Overthrow Designers as Cultural Intermediaries: You Don’t Have to Wear Black to Design

There is a theory that designers, be they industrial, graphic or interior, are artists that act as intermediaries between society and culture(DU GAY ET AL., 1997). They become the agents that both direct, and at the same time limit the style and diversity of products available to consumers.
command posters
By producing individualised designs, prosumers (Ponokosters) bypass these limitations and broaden the possibilities of consumer culture.

Like the garage bands and bedroom D.J.s that go on to play clubs and festivals around the globe. They develop (or design) their own sound that makes music dynamic and exciting. Pop stars developed by record labels are usually formulaic and predictable, contributing little to culture, existing only as a commodity to produce revenue for the record label.

Compare this to the state of product design. The more innovative designs are often produced by individuals, or small collectives using personal computers and whatever other resources are available to them. These resources have been greatly expanded by the web and digital manufacturing, where almost any material, process and potential collaborator is only a couple of mouse clicks away.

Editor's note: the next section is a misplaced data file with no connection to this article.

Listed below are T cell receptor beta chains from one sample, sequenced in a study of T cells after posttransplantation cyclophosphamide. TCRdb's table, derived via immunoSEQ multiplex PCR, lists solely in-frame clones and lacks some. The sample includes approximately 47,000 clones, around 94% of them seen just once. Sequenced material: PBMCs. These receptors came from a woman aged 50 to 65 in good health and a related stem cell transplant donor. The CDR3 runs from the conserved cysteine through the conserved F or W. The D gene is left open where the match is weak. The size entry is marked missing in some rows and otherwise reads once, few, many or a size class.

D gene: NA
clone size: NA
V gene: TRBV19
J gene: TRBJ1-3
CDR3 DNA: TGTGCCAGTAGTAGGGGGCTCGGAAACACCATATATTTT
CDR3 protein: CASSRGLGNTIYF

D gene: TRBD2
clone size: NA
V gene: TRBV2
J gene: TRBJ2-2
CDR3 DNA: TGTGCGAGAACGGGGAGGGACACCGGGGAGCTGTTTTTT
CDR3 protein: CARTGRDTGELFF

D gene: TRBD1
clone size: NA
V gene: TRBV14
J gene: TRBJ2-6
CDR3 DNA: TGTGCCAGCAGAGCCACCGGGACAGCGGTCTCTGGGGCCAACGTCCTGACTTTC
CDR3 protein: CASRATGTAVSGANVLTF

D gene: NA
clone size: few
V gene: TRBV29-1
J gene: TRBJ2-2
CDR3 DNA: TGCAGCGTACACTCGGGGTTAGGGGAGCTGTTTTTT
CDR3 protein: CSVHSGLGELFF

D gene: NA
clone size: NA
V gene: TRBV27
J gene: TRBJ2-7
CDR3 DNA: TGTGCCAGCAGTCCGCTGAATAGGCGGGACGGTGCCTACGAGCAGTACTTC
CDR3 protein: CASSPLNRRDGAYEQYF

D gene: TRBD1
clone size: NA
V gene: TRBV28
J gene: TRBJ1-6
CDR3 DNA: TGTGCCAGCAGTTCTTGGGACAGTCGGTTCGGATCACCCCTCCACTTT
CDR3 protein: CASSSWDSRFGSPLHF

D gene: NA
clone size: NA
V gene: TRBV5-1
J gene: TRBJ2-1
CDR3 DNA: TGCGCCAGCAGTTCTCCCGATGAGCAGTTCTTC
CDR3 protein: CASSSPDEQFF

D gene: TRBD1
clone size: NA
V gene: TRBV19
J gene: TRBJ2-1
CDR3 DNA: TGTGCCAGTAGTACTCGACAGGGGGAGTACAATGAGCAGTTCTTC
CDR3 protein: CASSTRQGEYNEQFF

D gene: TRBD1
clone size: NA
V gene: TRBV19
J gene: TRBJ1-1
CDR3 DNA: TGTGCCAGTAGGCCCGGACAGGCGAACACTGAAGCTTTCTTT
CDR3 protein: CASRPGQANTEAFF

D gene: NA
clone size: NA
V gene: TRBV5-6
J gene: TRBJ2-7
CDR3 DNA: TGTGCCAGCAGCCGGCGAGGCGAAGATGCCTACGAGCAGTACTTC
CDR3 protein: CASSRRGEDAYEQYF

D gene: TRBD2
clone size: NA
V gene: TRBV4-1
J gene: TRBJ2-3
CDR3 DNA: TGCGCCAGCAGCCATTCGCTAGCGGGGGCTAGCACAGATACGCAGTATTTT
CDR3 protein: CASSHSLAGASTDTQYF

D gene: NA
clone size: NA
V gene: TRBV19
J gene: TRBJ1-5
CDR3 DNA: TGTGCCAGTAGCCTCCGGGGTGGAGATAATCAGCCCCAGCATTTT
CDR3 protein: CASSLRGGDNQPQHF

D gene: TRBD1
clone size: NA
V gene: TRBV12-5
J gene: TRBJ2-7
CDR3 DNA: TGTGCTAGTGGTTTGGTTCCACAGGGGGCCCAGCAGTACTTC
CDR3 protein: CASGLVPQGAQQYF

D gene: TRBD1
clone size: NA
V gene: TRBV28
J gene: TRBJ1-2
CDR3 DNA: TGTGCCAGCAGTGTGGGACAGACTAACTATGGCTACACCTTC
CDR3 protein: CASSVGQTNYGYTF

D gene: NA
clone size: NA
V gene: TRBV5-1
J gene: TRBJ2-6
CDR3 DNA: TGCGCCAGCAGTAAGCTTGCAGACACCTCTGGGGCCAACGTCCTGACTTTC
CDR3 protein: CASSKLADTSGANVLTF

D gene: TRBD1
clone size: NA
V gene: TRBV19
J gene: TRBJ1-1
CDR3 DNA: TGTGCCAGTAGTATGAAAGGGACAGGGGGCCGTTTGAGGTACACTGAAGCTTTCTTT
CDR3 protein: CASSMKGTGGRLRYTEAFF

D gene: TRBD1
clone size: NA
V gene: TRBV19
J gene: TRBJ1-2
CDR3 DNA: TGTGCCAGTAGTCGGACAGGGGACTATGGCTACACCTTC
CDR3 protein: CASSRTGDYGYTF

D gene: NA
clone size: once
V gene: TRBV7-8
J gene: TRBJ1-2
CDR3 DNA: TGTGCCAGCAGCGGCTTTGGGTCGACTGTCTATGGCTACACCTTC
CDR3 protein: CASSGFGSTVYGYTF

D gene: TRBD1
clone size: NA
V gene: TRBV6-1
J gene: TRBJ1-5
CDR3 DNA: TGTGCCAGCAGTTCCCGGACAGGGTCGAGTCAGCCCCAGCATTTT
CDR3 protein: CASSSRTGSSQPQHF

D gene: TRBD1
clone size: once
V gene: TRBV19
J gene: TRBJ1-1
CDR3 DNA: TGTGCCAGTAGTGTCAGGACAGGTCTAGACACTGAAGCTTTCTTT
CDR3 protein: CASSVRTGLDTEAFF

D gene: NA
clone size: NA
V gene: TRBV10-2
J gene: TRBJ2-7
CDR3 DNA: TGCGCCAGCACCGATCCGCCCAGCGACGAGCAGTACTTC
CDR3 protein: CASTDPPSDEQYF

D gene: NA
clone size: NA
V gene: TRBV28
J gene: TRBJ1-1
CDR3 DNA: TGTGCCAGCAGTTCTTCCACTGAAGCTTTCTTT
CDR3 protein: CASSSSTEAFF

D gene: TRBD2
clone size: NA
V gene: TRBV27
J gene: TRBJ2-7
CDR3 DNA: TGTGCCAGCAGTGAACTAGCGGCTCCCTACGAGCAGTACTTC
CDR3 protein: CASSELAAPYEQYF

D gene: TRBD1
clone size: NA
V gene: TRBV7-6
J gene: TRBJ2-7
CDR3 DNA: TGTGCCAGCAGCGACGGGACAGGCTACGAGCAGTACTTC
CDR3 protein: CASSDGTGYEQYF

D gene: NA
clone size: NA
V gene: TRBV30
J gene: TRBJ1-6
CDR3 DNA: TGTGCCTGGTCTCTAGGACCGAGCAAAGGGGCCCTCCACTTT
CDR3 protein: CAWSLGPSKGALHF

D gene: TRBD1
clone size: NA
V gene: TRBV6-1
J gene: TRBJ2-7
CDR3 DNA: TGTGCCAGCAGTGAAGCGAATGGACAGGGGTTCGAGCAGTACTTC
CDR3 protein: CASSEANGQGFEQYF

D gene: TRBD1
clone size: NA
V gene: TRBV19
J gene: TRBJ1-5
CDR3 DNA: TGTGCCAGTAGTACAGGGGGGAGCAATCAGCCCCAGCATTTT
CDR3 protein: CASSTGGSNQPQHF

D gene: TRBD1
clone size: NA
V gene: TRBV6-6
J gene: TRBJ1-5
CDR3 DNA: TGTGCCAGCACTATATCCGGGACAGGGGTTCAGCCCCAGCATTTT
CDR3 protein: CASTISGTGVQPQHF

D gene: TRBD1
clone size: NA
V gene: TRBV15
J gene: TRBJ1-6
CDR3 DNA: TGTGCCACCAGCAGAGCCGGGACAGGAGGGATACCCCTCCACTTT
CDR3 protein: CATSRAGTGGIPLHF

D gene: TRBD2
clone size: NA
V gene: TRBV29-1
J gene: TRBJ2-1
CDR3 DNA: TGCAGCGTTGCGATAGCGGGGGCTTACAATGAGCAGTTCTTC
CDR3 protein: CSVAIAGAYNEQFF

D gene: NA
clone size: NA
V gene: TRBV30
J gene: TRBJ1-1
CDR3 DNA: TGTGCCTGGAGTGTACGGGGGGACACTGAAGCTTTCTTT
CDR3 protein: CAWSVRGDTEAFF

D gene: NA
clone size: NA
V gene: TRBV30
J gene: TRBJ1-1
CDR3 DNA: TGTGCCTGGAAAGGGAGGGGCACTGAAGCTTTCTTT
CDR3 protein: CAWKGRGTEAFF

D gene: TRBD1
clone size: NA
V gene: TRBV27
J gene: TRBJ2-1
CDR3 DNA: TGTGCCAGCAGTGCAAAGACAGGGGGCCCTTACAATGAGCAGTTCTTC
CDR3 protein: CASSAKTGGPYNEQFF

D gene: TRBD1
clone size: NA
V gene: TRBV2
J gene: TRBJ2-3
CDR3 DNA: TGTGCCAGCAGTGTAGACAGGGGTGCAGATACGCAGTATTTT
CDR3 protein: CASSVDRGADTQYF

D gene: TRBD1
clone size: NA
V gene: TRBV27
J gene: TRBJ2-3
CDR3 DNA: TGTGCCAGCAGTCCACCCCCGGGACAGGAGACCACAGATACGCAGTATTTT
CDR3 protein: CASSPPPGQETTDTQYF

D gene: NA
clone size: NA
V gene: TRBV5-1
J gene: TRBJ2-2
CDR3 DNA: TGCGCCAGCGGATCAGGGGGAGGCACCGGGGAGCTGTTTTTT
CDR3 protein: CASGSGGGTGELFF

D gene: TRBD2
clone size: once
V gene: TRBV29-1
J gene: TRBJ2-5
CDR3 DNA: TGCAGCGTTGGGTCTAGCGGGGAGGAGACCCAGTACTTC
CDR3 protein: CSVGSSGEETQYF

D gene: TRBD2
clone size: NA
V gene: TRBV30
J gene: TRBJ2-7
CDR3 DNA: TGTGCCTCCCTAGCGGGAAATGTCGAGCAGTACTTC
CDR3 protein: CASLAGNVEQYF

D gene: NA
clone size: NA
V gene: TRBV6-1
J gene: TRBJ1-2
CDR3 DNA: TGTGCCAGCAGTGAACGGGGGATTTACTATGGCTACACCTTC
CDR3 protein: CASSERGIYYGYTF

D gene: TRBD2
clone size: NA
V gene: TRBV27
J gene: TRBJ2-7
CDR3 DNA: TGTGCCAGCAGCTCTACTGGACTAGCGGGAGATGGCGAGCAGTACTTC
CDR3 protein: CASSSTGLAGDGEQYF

Lets take the reins away from Starck, Newson and co.
starckKlien Dytham
Design It Yourself – Create Culture……..

ATMOSTHEORY COMMAND POSTERS via notcot via Swiss Miss

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One Response to “Overthrow Designers as Cultural Intermediaries: You Don’t Have to Wear Black to Design”

  1. Ponoko Blog Says:

    [...] Just as Duann wrote about leveling the playing field between the independent and the design elite, there is a great opportunity to level the playing field across the globe. Innovations like One Laptop Per Child and LifeStraw are helping change the circumstances for populations that lack certain technologies. But what I think is the most important and valuable goal, is not to give developing nations what we think of as improvements to their peoples lives, but to give them a chance to communicate their culture to us. We can help increase their chances through aid and establish those lines of communication through education and technology, but beware of the power structures and colonization that too often occur. The goal should be conversation not assimilation. Today we have Design For The Other 90%, but what about Design By The Other 90%? //OBSTART:do_NOT_remove_this_comment var OutbrainPermaLink=”http://blog.ponoko.com/2008/05/08/thoughtforms-the-creative-economy/”; var OB_demoMode = false; if(typeof(OB_Script)!=’undefined’){ OutbrainStart(); }else{ var OB_Script = true; var OB_langJS =”http://widgets.outbrain.com/lang_en.js”; document.write (“”); } //OBEND:do_NOT_remove_this_comment [...]